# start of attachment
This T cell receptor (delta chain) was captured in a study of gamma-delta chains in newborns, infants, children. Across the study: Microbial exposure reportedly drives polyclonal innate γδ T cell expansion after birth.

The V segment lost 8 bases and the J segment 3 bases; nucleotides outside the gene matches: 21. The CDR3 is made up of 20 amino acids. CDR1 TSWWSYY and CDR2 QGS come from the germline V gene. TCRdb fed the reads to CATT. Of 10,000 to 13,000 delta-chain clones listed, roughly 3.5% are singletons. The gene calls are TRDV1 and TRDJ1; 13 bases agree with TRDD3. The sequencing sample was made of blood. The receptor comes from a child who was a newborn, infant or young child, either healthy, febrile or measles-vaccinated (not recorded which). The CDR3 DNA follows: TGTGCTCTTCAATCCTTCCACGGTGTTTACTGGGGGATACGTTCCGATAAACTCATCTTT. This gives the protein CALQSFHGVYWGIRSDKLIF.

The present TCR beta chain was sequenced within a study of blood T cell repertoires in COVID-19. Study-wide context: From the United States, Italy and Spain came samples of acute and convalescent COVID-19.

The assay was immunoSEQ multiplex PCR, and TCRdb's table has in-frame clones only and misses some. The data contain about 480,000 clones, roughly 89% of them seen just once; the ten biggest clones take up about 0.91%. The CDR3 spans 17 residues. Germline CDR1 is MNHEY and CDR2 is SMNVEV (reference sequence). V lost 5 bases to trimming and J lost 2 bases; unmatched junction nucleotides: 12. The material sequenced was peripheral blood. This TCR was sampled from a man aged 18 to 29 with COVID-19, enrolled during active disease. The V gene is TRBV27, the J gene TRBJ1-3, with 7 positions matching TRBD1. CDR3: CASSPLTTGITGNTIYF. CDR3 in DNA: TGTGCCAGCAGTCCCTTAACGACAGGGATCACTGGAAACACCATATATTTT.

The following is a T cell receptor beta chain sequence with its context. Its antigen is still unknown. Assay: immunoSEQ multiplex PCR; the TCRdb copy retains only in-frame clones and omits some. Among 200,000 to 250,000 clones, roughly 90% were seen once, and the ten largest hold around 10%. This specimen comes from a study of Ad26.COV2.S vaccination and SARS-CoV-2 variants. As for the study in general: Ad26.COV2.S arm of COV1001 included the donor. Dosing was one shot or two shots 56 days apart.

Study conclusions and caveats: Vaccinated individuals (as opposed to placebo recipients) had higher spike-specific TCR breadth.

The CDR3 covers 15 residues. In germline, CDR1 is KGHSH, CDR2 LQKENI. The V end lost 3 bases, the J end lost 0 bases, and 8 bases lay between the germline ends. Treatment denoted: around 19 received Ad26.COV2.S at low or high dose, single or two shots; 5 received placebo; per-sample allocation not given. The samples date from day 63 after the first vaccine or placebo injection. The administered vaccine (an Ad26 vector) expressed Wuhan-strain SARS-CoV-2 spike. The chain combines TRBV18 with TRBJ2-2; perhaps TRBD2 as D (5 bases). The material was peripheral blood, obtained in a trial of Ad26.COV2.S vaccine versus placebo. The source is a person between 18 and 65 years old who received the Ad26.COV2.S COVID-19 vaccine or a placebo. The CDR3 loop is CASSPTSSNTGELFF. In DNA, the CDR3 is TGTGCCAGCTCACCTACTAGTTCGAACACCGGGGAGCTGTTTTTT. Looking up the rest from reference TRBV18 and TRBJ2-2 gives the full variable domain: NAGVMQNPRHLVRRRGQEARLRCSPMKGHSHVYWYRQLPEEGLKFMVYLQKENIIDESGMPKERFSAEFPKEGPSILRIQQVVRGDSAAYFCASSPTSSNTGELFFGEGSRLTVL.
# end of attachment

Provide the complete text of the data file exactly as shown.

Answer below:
This T cell receptor (delta chain) was captured in a study of gamma-delta chains in newborns, infants, children. Across the study: Microbial exposure reportedly drives polyclonal innate γδ T cell expansion after birth.

The V segment lost 8 bases and the J segment 3 bases; nucleotides outside the gene matches: 21. The CDR3 is made up of 20 amino acids. CDR1 TSWWSYY and CDR2 QGS come from the germline V gene. TCRdb fed the reads to CATT. Of 10,000 to 13,000 delta-chain clones listed, roughly 3.5% are singletons. The gene calls are TRDV1 and TRDJ1; 13 bases agree with TRDD3. The sequencing sample was made of blood. The receptor comes from a child who was a newborn, infant or young child, either healthy, febrile or measles-vaccinated (not recorded which). The CDR3 DNA follows: TGTGCTCTTCAATCCTTCCACGGTGTTTACTGGGGGATACGTTCCGATAAACTCATCTTT. This gives the protein CALQSFHGVYWGIRSDKLIF.

The present TCR beta chain was sequenced within a study of blood T cell repertoires in COVID-19. Study-wide context: From the United States, Italy and Spain came samples of acute and convalescent COVID-19.

The assay was immunoSEQ multiplex PCR, and TCRdb's table has in-frame clones only and misses some. The data contain about 480,000 clones, roughly 89% of them seen just once; the ten biggest clones take up about 0.91%. The CDR3 spans 17 residues. Germline CDR1 is MNHEY and CDR2 is SMNVEV (reference sequence). V lost 5 bases to trimming and J lost 2 bases; unmatched junction nucleotides: 12. The material sequenced was peripheral blood. This TCR was sampled from a man aged 18 to 29 with COVID-19, enrolled during active disease. The V gene is TRBV27, the J gene TRBJ1-3, with 7 positions matching TRBD1. CDR3: CASSPLTTGITGNTIYF. CDR3 in DNA: TGTGCCAGCAGTCCCTTAACGACAGGGATCACTGGAAACACCATATATTTT.

The following is a T cell receptor beta chain sequence with its context. Its antigen is still unknown. Assay: immunoSEQ multiplex PCR; the TCRdb copy retains only in-frame clones and omits some. Among 200,000 to 250,000 clones, roughly 90% were seen once, and the ten largest hold around 10%. This specimen comes from a study of Ad26.COV2.S vaccination and SARS-CoV-2 variants. As for the study in general: Ad26.COV2.S arm of COV1001 included the donor. Dosing was one shot or two shots 56 days apart.

Study conclusions and caveats: Vaccinated individuals (as opposed to placebo recipients) had higher spike-specific TCR breadth.

The CDR3 covers 15 residues. In germline, CDR1 is KGHSH, CDR2 LQKENI. The V end lost 3 bases, the J end lost 0 bases, and 8 bases lay between the germline ends. Treatment denoted: around 19 received Ad26.COV2.S at low or high dose, single or two shots; 5 received placebo; per-sample allocation not given. The samples date from day 63 after the first vaccine or placebo injection. The administered vaccine (an Ad26 vector) expressed Wuhan-strain SARS-CoV-2 spike. The chain combines TRBV18 with TRBJ2-2; perhaps TRBD2 as D (5 bases). The material was peripheral blood, obtained in a trial of Ad26.COV2.S vaccine versus placebo. The source is a person between 18 and 65 years old who received the Ad26.COV2.S COVID-19 vaccine or a placebo. The CDR3 loop is CASSPTSSNTGELFF. In DNA, the CDR3 is TGTGCCAGCTCACCTACTAGTTCGAACACCGGGGAGCTGTTTTTT. Looking up the rest from reference TRBV18 and TRBJ2-2 gives the full variable domain: NAGVMQNPRHLVRRRGQEARLRCSPMKGHSHVYWYRQLPEEGLKFMVYLQKENIIDESGMPKERFSAEFPKEGPSILRIQQVVRGDSAAYFCASSPTSSNTGELFFGEGSRLTVL.